Every day, we use language to communicate, argue, learn, negotiate, document, legislate, and celebrate. In the industrialized world, we are bombarded daily by language from radios, televisions, websites, signs, and talking devices, while in less technological societies, knowledge is transmitted orally. A better understanding of languages (individually), of language (as a collective human ability), and of their speakers helps us to better understand how society functions and how to improve it, and this is the domain of study of linguistics.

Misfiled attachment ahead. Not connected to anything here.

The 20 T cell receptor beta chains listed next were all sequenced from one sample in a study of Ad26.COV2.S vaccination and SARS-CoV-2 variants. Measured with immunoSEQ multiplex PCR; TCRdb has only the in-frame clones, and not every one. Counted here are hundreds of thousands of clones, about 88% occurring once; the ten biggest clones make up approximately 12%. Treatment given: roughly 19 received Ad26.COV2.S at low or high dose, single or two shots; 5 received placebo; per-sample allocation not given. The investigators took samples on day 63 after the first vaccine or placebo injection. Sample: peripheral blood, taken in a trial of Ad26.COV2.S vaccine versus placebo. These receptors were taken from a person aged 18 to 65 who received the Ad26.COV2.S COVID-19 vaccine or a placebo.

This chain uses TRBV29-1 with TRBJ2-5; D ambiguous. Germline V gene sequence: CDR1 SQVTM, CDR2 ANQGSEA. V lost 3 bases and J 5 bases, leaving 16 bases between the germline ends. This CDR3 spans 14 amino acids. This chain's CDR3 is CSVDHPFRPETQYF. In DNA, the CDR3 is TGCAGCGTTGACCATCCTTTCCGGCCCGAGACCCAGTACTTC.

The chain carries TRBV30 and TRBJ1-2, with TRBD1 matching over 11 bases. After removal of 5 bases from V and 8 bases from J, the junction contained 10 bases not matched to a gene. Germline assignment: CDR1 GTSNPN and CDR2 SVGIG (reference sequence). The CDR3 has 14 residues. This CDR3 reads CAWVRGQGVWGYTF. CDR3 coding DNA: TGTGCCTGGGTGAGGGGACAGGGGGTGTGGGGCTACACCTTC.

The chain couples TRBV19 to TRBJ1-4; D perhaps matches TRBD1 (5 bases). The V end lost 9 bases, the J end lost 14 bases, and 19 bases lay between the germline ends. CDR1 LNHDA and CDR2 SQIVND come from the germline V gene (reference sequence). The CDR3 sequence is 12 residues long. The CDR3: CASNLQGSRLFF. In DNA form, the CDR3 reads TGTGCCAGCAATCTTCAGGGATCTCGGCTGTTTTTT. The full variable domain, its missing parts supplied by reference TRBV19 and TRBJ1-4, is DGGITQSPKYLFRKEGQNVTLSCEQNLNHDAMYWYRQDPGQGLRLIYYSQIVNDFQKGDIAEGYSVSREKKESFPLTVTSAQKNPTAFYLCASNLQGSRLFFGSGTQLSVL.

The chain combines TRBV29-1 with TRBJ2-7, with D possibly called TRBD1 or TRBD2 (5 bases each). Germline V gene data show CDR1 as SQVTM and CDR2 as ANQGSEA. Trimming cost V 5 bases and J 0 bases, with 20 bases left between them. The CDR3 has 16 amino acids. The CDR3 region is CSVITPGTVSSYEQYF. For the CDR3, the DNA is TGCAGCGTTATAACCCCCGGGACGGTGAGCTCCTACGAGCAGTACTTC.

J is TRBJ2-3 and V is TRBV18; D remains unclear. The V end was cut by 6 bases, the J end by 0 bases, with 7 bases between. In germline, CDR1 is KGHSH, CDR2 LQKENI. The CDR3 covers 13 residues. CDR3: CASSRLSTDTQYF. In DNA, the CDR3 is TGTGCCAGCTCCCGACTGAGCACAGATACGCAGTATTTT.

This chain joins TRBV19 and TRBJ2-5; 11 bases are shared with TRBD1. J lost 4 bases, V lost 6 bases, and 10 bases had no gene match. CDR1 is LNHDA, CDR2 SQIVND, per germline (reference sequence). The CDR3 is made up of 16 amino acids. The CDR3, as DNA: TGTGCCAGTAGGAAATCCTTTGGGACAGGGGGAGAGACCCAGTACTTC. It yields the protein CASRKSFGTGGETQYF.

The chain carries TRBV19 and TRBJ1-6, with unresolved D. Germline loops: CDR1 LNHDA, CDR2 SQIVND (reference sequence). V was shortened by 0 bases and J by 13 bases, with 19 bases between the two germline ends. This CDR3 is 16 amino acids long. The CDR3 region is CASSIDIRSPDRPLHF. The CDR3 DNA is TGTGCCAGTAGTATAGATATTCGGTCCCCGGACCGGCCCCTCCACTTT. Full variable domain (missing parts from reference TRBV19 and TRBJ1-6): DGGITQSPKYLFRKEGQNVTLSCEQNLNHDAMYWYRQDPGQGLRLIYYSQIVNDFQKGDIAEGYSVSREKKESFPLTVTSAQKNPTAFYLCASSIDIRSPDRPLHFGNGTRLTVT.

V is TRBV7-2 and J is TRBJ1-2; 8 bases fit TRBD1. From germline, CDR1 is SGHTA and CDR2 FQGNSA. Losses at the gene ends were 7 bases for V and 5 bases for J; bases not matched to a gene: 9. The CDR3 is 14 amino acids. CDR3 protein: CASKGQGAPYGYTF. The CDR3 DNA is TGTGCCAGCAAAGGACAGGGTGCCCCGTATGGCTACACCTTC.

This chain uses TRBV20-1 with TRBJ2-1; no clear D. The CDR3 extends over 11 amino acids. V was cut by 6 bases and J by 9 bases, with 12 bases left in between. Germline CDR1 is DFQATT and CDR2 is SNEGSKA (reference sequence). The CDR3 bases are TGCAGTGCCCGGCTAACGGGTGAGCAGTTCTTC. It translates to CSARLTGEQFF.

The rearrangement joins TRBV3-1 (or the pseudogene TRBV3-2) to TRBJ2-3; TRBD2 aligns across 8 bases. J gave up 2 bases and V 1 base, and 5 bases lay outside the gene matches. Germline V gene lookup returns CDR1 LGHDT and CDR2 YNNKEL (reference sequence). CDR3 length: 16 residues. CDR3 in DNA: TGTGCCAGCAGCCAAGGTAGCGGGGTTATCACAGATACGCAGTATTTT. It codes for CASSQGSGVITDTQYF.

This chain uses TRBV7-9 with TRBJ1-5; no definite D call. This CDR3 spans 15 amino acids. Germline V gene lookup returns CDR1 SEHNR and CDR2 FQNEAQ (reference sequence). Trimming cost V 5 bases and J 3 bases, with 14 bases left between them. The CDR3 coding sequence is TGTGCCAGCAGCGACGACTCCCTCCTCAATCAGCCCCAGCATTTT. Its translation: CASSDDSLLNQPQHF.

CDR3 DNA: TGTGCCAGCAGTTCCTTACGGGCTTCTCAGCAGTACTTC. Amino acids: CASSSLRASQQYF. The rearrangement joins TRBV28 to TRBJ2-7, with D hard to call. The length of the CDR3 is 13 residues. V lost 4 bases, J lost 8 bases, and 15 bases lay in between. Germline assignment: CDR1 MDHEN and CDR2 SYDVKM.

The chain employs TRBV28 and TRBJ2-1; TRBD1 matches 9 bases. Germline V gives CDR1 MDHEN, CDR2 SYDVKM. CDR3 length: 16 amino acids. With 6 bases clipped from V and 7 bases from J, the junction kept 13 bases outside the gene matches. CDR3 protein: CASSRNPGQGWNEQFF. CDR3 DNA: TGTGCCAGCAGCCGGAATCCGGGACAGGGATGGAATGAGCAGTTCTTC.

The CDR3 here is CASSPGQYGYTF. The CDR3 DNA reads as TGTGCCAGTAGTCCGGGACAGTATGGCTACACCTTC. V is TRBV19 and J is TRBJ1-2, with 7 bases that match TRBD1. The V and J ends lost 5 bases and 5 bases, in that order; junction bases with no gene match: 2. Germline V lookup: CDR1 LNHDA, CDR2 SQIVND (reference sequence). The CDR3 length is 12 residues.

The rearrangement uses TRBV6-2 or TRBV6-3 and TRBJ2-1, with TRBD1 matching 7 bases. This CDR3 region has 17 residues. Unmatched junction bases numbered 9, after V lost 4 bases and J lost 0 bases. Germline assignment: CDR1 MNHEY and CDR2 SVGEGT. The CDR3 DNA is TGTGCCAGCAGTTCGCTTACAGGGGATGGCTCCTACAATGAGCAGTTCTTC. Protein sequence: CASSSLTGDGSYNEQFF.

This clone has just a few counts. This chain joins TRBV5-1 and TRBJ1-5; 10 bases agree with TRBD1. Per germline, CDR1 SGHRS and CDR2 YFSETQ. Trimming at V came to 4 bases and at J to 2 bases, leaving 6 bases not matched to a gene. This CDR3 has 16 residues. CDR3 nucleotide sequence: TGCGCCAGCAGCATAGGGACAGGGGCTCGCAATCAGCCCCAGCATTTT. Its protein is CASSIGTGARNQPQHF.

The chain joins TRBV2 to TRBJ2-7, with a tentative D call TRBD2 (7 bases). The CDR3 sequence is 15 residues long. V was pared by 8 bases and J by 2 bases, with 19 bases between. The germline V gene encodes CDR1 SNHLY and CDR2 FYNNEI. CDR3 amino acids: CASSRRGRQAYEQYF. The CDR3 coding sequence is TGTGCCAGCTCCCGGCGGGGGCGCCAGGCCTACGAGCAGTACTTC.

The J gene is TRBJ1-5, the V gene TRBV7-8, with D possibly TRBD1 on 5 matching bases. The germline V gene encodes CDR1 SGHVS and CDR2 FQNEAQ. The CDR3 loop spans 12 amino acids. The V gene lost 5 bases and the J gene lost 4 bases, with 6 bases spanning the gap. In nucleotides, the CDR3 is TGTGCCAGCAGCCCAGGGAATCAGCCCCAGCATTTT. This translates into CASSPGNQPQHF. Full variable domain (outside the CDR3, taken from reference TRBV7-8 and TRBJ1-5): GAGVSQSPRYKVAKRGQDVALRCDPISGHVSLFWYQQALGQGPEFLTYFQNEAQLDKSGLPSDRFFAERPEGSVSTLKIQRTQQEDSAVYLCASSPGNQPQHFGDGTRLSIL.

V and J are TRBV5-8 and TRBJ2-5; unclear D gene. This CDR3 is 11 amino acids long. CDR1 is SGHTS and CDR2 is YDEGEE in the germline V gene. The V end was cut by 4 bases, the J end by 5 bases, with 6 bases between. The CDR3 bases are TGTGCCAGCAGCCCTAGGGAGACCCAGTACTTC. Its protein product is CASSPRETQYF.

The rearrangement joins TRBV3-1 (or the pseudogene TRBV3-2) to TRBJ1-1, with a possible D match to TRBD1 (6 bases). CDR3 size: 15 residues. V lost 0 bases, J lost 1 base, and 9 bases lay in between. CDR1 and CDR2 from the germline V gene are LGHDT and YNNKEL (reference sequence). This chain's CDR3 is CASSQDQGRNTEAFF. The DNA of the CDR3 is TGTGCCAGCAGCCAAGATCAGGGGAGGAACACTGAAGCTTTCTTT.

The foundations of linguistics begin with descriptions of the sounds and structures of many languages, from languages of global exchange spoken by millions, to local dialects spoken in remote corners of the world. The grammars constructed by theoretical linguists help us to see the similarities and relationships between languages, and to trace their histories. The more languages we can study, the better picture we have of the depth and breadth of the human language faculty.Read More